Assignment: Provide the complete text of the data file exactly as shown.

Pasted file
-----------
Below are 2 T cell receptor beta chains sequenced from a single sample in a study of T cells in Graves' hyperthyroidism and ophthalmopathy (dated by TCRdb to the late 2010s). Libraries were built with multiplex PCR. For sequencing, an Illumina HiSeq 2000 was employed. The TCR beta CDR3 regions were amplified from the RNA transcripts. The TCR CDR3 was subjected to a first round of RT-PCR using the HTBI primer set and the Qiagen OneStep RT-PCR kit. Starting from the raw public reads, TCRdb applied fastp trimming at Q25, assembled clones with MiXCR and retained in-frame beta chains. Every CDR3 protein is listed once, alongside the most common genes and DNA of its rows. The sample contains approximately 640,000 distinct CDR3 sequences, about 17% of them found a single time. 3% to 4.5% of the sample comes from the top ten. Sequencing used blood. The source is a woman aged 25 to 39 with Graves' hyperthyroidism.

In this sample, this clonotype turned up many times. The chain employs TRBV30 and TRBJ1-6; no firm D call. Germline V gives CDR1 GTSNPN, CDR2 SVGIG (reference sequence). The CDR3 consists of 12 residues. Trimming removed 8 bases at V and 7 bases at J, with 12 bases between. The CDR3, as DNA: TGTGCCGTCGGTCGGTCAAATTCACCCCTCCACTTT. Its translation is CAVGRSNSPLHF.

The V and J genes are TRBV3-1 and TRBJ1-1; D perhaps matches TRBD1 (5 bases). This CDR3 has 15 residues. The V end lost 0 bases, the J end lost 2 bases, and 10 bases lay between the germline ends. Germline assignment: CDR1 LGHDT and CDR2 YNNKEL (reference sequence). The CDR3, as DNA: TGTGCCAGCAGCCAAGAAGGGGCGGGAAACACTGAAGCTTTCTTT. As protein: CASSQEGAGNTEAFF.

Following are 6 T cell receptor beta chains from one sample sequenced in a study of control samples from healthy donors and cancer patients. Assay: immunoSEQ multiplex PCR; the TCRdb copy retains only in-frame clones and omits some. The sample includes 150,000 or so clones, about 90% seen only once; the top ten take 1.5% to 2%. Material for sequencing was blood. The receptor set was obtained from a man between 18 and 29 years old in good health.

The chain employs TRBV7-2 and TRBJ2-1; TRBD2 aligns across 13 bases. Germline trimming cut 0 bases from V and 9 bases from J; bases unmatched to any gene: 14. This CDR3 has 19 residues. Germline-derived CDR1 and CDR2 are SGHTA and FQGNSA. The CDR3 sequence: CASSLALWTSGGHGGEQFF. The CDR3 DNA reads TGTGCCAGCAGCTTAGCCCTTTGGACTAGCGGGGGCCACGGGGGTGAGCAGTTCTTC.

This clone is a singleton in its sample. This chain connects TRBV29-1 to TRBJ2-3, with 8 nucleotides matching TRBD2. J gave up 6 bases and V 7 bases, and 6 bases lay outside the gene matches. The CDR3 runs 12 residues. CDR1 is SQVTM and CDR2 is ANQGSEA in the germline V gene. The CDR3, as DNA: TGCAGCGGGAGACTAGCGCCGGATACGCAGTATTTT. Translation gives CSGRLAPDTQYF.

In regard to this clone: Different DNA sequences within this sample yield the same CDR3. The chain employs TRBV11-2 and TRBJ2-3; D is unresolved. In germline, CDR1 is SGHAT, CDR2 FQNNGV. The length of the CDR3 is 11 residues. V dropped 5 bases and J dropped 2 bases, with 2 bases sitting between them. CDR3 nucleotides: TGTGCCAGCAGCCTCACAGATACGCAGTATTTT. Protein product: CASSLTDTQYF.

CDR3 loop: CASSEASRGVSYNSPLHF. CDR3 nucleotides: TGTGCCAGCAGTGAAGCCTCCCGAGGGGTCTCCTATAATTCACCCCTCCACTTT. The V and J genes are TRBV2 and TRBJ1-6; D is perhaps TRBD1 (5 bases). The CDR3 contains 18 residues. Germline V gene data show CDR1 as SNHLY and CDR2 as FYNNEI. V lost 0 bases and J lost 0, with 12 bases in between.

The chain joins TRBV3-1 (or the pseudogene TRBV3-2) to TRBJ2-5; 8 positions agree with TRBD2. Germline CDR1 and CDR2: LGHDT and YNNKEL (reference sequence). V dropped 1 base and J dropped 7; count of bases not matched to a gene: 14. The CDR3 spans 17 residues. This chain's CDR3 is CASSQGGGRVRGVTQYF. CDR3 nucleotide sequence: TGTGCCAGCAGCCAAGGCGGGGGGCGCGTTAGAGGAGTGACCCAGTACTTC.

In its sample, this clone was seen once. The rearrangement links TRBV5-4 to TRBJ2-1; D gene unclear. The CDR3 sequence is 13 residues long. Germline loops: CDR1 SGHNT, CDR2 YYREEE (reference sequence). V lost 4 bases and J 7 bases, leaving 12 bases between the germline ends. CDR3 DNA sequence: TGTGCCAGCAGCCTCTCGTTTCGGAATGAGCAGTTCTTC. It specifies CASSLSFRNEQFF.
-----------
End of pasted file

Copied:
Below are 2 T cell receptor beta chains sequenced from a single sample in a study of T cells in Graves' hyperthyroidism and ophthalmopathy (dated by TCRdb to the late 2010s). Libraries were built with multiplex PCR. For sequencing, an Illumina HiSeq 2000 was employed. The TCR beta CDR3 regions were amplified from the RNA transcripts. The TCR CDR3 was subjected to a first round of RT-PCR using the HTBI primer set and the Qiagen OneStep RT-PCR kit. Starting from the raw public reads, TCRdb applied fastp trimming at Q25, assembled clones with MiXCR and retained in-frame beta chains. Every CDR3 protein is listed once, alongside the most common genes and DNA of its rows. The sample contains approximately 640,000 distinct CDR3 sequences, about 17% of them found a single time. 3% to 4.5% of the sample comes from the top ten. Sequencing used blood. The source is a woman aged 25 to 39 with Graves' hyperthyroidism.

In this sample, this clonotype turned up many times. The chain employs TRBV30 and TRBJ1-6; no firm D call. Germline V gives CDR1 GTSNPN, CDR2 SVGIG (reference sequence). The CDR3 consists of 12 residues. Trimming removed 8 bases at V and 7 bases at J, with 12 bases between. The CDR3, as DNA: TGTGCCGTCGGTCGGTCAAATTCACCCCTCCACTTT. Its translation is CAVGRSNSPLHF.

The V and J genes are TRBV3-1 and TRBJ1-1; D perhaps matches TRBD1 (5 bases). This CDR3 has 15 residues. The V end lost 0 bases, the J end lost 2 bases, and 10 bases lay between the germline ends. Germline assignment: CDR1 LGHDT and CDR2 YNNKEL (reference sequence). The CDR3, as DNA: TGTGCCAGCAGCCAAGAAGGGGCGGGAAACACTGAAGCTTTCTTT. As protein: CASSQEGAGNTEAFF.

Following are 6 T cell receptor beta chains from one sample sequenced in a study of control samples from healthy donors and cancer patients. Assay: immunoSEQ multiplex PCR; the TCRdb copy retains only in-frame clones and omits some. The sample includes 150,000 or so clones, about 90% seen only once; the top ten take 1.5% to 2%. Material for sequencing was blood. The receptor set was obtained from a man between 18 and 29 years old in good health.

The chain employs TRBV7-2 and TRBJ2-1; TRBD2 aligns across 13 bases. Germline trimming cut 0 bases from V and 9 bases from J; bases unmatched to any gene: 14. This CDR3 has 19 residues. Germline-derived CDR1 and CDR2 are SGHTA and FQGNSA. The CDR3 sequence: CASSLALWTSGGHGGEQFF. The CDR3 DNA reads TGTGCCAGCAGCTTAGCCCTTTGGACTAGCGGGGGCCACGGGGGTGAGCAGTTCTTC.

This clone is a singleton in its sample. This chain connects TRBV29-1 to TRBJ2-3, with 8 nucleotides matching TRBD2. J gave up 6 bases and V 7 bases, and 6 bases lay outside the gene matches. The CDR3 runs 12 residues. CDR1 is SQVTM and CDR2 is ANQGSEA in the germline V gene. The CDR3, as DNA: TGCAGCGGGAGACTAGCGCCGGATACGCAGTATTTT. Translation gives CSGRLAPDTQYF.

In regard to this clone: Different DNA sequences within this sample yield the same CDR3. The chain employs TRBV11-2 and TRBJ2-3; D is unresolved. In germline, CDR1 is SGHAT, CDR2 FQNNGV. The length of the CDR3 is 11 residues. V dropped 5 bases and J dropped 2 bases, with 2 bases sitting between them. CDR3 nucleotides: TGTGCCAGCAGCCTCACAGATACGCAGTATTTT. Protein product: CASSLTDTQYF.

CDR3 loop: CASSEASRGVSYNSPLHF. CDR3 nucleotides: TGTGCCAGCAGTGAAGCCTCCCGAGGGGTCTCCTATAATTCACCCCTCCACTTT. The V and J genes are TRBV2 and TRBJ1-6; D is perhaps TRBD1 (5 bases). The CDR3 contains 18 residues. Germline V gene data show CDR1 as SNHLY and CDR2 as FYNNEI. V lost 0 bases and J lost 0, with 12 bases in between.

The chain joins TRBV3-1 (or the pseudogene TRBV3-2) to TRBJ2-5; 8 positions agree with TRBD2. Germline CDR1 and CDR2: LGHDT and YNNKEL (reference sequence). V dropped 1 base and J dropped 7; count of bases not matched to a gene: 14. The CDR3 spans 17 residues. This chain's CDR3 is CASSQGGGRVRGVTQYF. CDR3 nucleotide sequence: TGTGCCAGCAGCCAAGGCGGGGGGCGCGTTAGAGGAGTGACCCAGTACTTC.

In its sample, this clone was seen once. The rearrangement links TRBV5-4 to TRBJ2-1; D gene unclear. The CDR3 sequence is 13 residues long. Germline loops: CDR1 SGHNT, CDR2 YYREEE (reference sequence). V lost 4 bases and J 7 bases, leaving 12 bases between the germline ends. CDR3 DNA sequence: TGTGCCAGCAGCCTCTCGTTTCGGAATGAGCAGTTCTTC. It specifies CASSLSFRNEQFF.